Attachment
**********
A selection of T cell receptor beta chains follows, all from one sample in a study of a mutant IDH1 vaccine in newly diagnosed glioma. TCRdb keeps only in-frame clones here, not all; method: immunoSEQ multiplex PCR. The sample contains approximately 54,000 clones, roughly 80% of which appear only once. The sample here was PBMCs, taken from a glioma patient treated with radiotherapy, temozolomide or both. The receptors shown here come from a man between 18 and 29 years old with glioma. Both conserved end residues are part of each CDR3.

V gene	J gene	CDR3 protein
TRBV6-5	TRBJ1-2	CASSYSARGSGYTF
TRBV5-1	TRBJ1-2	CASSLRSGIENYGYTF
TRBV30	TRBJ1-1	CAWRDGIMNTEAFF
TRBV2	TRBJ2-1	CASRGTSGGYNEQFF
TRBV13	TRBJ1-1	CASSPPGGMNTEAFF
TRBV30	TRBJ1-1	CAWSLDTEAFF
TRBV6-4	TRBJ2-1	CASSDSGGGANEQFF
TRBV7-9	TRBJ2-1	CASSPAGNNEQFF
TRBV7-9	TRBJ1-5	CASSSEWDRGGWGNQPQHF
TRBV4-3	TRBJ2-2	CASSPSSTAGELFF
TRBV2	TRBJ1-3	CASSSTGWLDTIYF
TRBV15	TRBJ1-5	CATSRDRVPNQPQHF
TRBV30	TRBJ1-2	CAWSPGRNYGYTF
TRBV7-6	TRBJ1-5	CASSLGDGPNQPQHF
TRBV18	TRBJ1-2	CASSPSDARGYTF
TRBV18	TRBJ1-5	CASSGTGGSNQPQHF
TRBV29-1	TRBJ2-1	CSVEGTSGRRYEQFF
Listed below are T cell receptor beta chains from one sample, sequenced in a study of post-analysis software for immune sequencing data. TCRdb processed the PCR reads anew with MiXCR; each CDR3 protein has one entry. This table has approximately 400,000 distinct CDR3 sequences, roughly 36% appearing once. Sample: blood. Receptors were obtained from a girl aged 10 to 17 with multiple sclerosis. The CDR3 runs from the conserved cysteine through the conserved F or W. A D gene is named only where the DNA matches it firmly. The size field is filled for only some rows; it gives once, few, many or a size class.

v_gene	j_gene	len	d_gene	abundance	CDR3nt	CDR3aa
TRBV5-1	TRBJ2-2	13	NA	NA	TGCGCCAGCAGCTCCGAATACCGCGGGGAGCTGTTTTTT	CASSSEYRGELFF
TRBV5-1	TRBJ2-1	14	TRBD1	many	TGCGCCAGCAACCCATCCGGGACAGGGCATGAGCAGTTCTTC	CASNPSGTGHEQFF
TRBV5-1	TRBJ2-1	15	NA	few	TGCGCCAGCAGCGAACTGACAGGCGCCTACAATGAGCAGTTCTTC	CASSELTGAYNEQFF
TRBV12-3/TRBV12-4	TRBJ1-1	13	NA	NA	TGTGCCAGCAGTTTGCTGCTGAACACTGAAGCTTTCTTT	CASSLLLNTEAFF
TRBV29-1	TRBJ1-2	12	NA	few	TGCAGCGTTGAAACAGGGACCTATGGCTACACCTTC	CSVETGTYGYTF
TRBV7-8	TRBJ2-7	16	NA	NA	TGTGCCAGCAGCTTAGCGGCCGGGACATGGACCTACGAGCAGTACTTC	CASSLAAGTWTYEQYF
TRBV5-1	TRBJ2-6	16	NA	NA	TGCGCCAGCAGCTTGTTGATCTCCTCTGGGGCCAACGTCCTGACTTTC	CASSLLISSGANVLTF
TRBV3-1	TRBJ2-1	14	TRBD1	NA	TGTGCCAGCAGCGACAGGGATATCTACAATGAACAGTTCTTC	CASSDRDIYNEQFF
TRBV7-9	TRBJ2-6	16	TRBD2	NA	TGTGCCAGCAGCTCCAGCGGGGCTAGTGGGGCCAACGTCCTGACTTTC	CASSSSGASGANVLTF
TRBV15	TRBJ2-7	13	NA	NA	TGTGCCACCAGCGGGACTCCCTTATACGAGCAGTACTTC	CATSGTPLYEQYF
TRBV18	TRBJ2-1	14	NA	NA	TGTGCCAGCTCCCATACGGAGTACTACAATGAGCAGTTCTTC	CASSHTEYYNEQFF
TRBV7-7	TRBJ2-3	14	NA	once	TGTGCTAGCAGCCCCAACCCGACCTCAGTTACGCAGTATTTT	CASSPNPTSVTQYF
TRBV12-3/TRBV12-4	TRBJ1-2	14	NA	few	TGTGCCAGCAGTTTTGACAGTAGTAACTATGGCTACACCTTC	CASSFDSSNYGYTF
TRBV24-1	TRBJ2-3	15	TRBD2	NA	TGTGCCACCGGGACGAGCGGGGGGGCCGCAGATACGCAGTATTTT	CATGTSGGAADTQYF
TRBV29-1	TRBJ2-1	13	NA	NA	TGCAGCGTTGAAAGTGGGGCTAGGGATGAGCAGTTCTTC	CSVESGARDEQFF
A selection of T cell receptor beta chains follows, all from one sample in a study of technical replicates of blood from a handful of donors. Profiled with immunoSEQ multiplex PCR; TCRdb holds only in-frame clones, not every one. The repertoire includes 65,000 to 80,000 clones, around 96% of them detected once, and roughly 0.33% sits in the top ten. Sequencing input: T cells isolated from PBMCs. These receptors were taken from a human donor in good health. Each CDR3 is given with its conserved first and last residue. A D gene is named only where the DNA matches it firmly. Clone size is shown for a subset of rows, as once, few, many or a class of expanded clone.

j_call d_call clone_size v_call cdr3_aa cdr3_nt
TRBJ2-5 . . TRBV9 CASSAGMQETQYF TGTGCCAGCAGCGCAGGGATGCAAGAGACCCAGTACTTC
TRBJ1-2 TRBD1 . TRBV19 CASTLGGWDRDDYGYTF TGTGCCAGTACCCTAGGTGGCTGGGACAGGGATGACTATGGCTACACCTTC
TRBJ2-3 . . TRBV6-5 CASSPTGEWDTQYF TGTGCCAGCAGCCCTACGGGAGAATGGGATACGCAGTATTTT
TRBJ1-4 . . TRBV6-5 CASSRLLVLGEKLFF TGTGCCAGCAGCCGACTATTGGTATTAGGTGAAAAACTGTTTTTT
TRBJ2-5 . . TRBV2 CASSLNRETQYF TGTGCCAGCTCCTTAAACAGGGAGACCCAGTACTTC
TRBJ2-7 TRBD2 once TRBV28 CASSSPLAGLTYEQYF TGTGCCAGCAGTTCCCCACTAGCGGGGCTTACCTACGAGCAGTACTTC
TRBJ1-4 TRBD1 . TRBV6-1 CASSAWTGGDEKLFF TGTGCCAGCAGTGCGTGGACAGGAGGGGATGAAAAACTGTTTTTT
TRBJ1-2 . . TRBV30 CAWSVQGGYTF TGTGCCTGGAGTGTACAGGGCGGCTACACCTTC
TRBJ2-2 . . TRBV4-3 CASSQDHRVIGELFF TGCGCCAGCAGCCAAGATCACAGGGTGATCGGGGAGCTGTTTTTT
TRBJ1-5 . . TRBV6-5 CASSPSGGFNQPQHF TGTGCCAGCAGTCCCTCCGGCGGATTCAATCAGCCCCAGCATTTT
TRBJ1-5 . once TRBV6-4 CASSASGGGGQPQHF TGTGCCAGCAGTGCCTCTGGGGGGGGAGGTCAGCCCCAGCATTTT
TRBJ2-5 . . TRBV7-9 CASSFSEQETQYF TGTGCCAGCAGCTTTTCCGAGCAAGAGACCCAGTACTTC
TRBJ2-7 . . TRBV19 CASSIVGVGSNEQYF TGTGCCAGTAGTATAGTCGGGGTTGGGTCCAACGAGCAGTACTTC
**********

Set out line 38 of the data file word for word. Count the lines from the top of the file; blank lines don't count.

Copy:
j_call d_call clone_size v_call cdr3_aa cdr3_nt